NASA warns of solar storm racing toward Earth this week

Particles from coronal mass ejection could affect satellites and ground electrical systems

NASA issued a warning Tuesday that a coronal mass ejection may reach Earth this week, possibly affecting satellites and electronic systems on the ground.

On Tuesday, at 4:24 a.m. ET, the sun erupted with an Earth-directed coronal mass ejection, which is a huge burst of solar wind and magnetic fields shooting into space, NASA reported. This solar phenomenon can launch billions of tons of particles into space, reaching Earth one to three days later.

With that time frame, the particles could reach Earth between today and Friday.

The solar particles won't harm humans, but they can affect satellites and electronic systems, breaking up communication signals and causing electrical surges in power grids.

The space agency noted that the coronal mass ejection burst from the sun at speeds of about 570 miles per second.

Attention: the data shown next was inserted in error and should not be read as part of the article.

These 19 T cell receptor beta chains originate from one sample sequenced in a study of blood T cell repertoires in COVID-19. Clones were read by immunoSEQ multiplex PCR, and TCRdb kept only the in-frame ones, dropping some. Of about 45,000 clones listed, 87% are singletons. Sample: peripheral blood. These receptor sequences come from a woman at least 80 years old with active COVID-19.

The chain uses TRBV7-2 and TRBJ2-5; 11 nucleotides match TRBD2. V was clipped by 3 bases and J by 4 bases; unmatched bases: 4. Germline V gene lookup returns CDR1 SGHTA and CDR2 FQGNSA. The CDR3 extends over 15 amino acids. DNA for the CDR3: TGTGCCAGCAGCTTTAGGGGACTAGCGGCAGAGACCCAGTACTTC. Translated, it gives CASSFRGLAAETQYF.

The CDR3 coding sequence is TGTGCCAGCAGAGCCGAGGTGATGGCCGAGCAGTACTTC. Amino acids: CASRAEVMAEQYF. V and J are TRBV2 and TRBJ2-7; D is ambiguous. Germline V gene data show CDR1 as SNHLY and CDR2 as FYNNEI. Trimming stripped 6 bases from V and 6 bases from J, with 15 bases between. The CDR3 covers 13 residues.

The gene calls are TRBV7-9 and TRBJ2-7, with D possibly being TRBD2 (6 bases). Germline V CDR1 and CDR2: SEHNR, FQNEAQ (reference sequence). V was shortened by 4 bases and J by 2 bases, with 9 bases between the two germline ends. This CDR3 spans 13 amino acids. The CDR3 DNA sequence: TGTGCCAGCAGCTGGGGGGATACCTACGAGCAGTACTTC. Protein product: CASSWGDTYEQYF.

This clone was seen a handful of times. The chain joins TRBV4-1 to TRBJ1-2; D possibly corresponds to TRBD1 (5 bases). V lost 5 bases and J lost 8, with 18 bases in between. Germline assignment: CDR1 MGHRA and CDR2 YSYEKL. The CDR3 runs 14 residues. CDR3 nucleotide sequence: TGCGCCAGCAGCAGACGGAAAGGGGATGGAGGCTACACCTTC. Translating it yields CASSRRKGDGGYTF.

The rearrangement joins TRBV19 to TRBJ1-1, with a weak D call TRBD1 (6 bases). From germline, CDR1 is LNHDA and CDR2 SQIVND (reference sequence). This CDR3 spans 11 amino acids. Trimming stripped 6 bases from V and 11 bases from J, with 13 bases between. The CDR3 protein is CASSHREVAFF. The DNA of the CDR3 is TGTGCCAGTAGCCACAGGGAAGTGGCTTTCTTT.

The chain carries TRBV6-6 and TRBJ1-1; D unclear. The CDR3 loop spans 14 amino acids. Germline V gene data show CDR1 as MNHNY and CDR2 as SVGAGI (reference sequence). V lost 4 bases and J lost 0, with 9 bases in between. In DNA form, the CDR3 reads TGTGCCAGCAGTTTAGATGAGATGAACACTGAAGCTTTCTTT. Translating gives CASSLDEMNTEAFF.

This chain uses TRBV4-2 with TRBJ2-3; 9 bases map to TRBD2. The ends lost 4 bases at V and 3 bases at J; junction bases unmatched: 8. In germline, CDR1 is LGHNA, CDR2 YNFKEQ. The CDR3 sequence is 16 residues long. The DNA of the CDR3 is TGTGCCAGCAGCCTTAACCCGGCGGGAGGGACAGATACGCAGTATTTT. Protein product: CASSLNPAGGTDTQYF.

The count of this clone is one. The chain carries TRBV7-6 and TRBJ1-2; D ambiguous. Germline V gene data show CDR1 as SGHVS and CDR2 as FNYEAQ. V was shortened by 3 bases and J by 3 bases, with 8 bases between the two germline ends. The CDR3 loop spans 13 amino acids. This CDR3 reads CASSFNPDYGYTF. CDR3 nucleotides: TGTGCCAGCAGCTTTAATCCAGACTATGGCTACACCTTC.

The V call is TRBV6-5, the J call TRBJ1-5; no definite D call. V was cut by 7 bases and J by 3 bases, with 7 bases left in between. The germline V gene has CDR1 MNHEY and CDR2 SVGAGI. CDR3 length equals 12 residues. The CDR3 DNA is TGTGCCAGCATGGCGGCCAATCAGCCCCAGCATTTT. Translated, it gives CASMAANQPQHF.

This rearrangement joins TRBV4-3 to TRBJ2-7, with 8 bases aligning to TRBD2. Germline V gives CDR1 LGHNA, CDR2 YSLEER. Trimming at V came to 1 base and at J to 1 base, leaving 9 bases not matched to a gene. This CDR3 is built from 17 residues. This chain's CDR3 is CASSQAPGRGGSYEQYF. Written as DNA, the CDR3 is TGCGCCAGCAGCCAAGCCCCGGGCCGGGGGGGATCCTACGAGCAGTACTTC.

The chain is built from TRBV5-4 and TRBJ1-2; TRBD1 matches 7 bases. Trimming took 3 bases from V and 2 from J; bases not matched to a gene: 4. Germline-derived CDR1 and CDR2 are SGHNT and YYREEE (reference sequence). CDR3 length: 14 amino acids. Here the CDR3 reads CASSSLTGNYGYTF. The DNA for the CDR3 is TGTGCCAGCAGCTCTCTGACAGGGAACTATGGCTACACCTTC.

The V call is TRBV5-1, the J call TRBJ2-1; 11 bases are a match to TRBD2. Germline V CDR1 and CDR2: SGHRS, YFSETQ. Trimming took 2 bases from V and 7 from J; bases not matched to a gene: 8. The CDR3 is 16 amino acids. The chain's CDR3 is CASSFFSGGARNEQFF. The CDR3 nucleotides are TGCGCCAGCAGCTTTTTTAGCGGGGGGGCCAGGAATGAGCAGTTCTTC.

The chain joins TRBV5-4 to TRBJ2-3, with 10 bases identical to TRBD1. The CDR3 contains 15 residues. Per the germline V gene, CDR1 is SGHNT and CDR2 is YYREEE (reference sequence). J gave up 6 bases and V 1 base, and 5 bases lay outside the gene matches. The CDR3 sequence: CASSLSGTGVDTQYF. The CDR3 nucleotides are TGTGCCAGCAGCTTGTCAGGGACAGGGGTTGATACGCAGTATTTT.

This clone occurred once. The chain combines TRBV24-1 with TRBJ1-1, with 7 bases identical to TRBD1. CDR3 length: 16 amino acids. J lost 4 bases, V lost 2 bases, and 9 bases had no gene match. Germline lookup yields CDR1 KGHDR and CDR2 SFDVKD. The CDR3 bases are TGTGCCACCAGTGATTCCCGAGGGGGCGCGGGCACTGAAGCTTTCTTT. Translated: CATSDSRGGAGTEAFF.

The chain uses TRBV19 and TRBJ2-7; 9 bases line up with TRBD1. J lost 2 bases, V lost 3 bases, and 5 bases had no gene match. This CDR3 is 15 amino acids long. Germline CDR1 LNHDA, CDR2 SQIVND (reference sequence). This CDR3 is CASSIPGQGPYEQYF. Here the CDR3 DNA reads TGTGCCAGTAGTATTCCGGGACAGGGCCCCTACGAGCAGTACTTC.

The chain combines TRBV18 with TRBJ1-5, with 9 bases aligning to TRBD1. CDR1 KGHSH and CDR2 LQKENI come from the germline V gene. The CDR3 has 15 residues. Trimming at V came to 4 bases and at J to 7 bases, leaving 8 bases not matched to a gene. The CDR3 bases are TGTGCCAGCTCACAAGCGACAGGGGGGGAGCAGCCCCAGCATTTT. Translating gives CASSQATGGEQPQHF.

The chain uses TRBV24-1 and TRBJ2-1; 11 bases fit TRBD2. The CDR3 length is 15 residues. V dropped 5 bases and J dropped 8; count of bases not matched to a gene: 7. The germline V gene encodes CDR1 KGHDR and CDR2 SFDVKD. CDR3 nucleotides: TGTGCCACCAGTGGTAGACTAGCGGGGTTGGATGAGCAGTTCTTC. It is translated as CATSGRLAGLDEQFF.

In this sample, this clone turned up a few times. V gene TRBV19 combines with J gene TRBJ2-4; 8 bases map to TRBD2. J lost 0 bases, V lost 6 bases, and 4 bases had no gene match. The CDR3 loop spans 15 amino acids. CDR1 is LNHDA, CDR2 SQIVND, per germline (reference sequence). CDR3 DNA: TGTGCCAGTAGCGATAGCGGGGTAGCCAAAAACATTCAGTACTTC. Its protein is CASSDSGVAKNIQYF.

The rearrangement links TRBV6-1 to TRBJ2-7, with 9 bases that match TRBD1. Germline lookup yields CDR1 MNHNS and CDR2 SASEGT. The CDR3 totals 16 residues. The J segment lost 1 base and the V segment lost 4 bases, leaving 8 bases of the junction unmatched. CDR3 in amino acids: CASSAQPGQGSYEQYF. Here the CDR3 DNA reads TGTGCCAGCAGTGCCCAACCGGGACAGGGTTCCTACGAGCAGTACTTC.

Geomagnetic storms, or temporary disturbances in the Earth's magnetosphere, caused by coronal mass ejections are generally mild.

Early in 2012, the largest solar flare in six years caused problems for some GPS systems, airline communications systems and satellites for a few days.

Several airlines, including Delta and United, diverted flights that normally travel over the North and South Poles, as well as some high-altitude routes.

In March 2012, another solar storm hit the Earth's magnetic field, though it was considered a low-level event.

Sharon Gaudin covers the Internet and Web 2.0, emerging technologies, and desktop and laptop chips for Computerworld. Follow Sharon on Twitter at  @sgaudin, on Google+ or subscribe to Sharon's RSS feed . Her email address is sgaudin@computerworld.com.

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